Lying on the ground, Lady Blakeney is aware only of the sounds of nature and the rushing waves. Her dress is torn and her feet (she has long since lost her shoes) are raw and worn from walking. In the quiet night, “the sound of a good, solid, absolutely British ‘Damn!’” breaks the near silence. “Odd’s life!” Sir Percy yells, “but I wish those demmed fellows had not hit quite so hard!” Lady Blakeney looks in the direction of the voice and sees her husband’s eyes “shining out of the weird and distorted mask of the Jew.”
It is not surprising that Percy’s “absolutely British ‘Damn!’” is the sound that cuts the silence. Percy’s Britishness is one of his best qualities, Orczy argues, and he hasn’t lost his sense of humor either. Percy is resilient, unlike Chauvelin, who buckles under pressure. Again, Orczy implies that Percy is inherently more capable because he is an Englishman.
“Percy!” yells Lady Blakeney. “I am here! Come to me!” Sir Percy is still tied up, no matter how loosely, and cannot break free. She will have to make it to him and untie his hands. When Lady Blakeney finally makes it to her husband, her fingers are “numb,” so she begins to chew away at Sir Percy’s restraints with her teeth. Once he is finally free, he smiles at his wife, still disguised as the Jew. He laughs and takes off “the disfiguring wig and curls.”
The image of Lady Blakeney chewing through Percy’s ropes with her teeth suggests that she has left all her pride behind. In this position at his feet, she is completely devoted to him and no longer hindered by her crippling pride.
“Percy,” Lady Blakeney says, “if you only knew…” Sir Percy looks at his wife tenderly. “I do know, dear…everything,” he says. She asks if he can ever forgive her, and he claims forgiveness is not necessary. “I have naught to forgive sweetheart; your heroism, your devotion, which I, alas! so little deserved, have more than atoned for the unfortunate episode at the ball.” She is shocked that Percy knows even about the ball. “But Armand…” she remembers. Safely aboard the Day Dream, Percy says, with the Comte de Tournay.
By traveling to Calais and attempting to save Percy, Lady Blakeney has adequately proven her love for him. Furthermore, she has also indirectly helped to rescue the Comte as well, through which she effectively atones for her sin against the Marquis. Marguerite has managed to remain loyal to her morals despite great conflict and sacrifice, and she is rewarded with Percy’s love and her own happiness.
Lady Blakeney has forgotten all about Sir Andrew as well. Sir Percy had run into him back in Calais, before meeting Chauvelin at the “Chat Gris.” Percy had sent Sir Andrew here, to the Père Blanchard’s hut, by way of a “roundabout road” unknown to Chauvelin and his men. That way, Sir Andrew was both safely out of the way and moving toward the Day Dream, whose dinghy is presently waiting for all of them just beyond a cove. “Ah! [Sir Andrew] will make pretty little Suzanne a most admirable and methodical husband,” Percy says.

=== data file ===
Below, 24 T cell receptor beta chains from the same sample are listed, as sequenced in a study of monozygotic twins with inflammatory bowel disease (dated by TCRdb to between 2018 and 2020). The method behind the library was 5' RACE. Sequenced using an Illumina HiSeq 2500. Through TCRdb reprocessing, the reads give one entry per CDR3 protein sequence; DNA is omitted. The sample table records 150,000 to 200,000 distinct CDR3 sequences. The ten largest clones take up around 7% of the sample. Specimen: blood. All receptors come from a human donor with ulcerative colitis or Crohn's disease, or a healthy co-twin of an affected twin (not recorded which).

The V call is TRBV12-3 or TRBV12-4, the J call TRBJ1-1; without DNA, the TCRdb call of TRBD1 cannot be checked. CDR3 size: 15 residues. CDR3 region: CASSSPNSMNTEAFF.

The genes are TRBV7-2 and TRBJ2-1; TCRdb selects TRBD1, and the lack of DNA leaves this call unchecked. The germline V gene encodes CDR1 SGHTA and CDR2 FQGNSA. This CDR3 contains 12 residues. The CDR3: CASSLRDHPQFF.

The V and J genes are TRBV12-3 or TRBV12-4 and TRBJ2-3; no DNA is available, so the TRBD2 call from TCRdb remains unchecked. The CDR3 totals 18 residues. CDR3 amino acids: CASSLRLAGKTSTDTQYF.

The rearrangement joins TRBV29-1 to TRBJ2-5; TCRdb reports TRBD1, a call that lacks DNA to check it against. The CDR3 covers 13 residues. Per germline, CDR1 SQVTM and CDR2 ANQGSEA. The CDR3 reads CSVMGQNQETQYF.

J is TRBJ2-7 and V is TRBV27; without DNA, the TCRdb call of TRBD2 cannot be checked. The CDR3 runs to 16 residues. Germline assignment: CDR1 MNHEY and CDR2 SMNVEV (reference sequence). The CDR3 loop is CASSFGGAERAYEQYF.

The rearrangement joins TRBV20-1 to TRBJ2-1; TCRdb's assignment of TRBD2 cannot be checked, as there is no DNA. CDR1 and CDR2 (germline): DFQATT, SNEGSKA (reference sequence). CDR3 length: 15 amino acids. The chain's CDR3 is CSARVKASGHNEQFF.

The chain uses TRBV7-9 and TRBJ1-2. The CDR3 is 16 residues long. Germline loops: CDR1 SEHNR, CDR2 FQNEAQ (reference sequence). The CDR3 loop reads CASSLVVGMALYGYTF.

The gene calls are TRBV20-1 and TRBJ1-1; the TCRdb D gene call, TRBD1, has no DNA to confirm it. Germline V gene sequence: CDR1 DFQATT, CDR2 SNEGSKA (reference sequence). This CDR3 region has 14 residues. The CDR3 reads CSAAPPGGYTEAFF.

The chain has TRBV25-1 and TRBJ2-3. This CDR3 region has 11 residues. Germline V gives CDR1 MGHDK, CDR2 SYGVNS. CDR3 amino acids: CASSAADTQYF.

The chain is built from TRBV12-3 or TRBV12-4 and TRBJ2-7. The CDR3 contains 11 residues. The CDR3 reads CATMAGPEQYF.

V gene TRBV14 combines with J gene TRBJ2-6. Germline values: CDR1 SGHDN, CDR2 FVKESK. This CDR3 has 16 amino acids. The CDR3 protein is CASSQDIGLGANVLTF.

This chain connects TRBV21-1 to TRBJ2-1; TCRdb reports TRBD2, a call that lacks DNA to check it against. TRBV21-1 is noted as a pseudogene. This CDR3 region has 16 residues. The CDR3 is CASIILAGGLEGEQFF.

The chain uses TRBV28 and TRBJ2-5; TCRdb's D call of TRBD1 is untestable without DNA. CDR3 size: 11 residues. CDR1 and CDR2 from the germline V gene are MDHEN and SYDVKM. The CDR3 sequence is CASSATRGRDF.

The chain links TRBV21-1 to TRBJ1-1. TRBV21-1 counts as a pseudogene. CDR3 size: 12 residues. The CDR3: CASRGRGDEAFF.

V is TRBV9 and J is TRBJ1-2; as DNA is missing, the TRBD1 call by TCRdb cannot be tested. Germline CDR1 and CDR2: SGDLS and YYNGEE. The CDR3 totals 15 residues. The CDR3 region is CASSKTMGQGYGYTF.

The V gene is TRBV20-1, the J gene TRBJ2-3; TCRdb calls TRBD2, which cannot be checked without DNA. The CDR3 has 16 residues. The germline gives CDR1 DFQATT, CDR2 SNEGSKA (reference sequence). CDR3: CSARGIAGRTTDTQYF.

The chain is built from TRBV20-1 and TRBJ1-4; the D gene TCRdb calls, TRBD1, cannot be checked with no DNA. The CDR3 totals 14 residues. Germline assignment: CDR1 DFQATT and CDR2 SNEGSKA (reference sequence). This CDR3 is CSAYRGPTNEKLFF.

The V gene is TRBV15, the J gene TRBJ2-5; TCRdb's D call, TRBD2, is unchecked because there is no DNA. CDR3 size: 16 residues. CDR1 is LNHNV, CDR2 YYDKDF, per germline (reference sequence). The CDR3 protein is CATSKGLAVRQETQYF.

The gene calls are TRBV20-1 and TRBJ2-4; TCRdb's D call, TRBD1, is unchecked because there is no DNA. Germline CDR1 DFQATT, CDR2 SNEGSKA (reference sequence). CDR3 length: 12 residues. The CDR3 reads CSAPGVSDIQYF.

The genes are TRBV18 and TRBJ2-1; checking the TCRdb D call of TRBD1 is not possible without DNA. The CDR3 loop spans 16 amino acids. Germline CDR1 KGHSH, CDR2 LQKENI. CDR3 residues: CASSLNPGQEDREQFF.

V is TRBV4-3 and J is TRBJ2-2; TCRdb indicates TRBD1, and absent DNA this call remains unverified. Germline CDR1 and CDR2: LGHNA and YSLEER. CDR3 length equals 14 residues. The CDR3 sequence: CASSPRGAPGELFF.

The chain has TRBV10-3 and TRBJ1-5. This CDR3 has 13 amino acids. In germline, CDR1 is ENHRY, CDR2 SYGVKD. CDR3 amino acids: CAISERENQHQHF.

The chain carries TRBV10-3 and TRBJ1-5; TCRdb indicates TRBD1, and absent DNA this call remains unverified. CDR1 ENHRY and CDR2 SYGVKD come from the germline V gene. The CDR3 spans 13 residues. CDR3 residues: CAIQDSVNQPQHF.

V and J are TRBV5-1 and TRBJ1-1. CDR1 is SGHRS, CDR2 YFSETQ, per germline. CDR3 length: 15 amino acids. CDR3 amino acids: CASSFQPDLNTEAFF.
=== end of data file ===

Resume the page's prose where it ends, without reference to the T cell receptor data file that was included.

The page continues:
Sir Percy easily covers all his bases, which is further evidence of his competence and abilities. Furthermore, Sir Andrew’s loyalty, unlike Desgas’s, is rooted in his respect and love for Sir Percy, which allows him to better serve him. It is unlikely Desgas could have followed orders as well as Sir Andrew did, which Orczy implies is because Sir Andrew’s loyalty is based on moral principle and personal conviction.
“The boat of the Day Dream?” Marguerite asks. Sir Percy laughs. When he slipped instructions for Armand into the hut, Percy gave him a second letter to leave behind for Chauvelin—sending him in the opposite direction to Calais. After the dinghy dropped Armand and the others onboard the Day Dream, it came back and hid behind the cove. “But I…I cannot walk,” Lady Blakeney says. “I will carry you, dear,” Percy replies and lifts her from the ground. Undoubtedly exhausted and strained by the beating of Chauvelin’s men, Sir Percy carries the “precious burden” all the way to the Day Dream’s boat.
Percy carries Marguerite all the way to the boat even though he is obviously in pain and greatly suffering, showing that Percy is indeed again devoted to his wife and worships her as he once did. His reference to her as a “precious burden” also reflects his dedication— to Percy, Marguerite is worth all the trouble she has brought to his life.
In less than an hour, they are all onboard the Day Dream, and “the rest is silence! —silence and joy for those who had endured so much suffering, yet found at last a great and lasting happiness.” The wedding of Sir Andrew Ffoulkes to Mlle. Suzanne de Tournay is the social event of the season, and M. Chauvelin, the “accredited agent” of France, is never again seen in London, “after that memorable evening at Lord Grenville’s ball.”
Like Marguerite, Percy has abandoned his pride and he is able to love his wife again, and is therefore happy. Sir Andrew too finds well deserved happiness with Suzanne. While Orczy doesn’t exactly say what becomes of Chauvelin, he presumably is executed at the guillotine, which Orczy implies is well-deserved as well.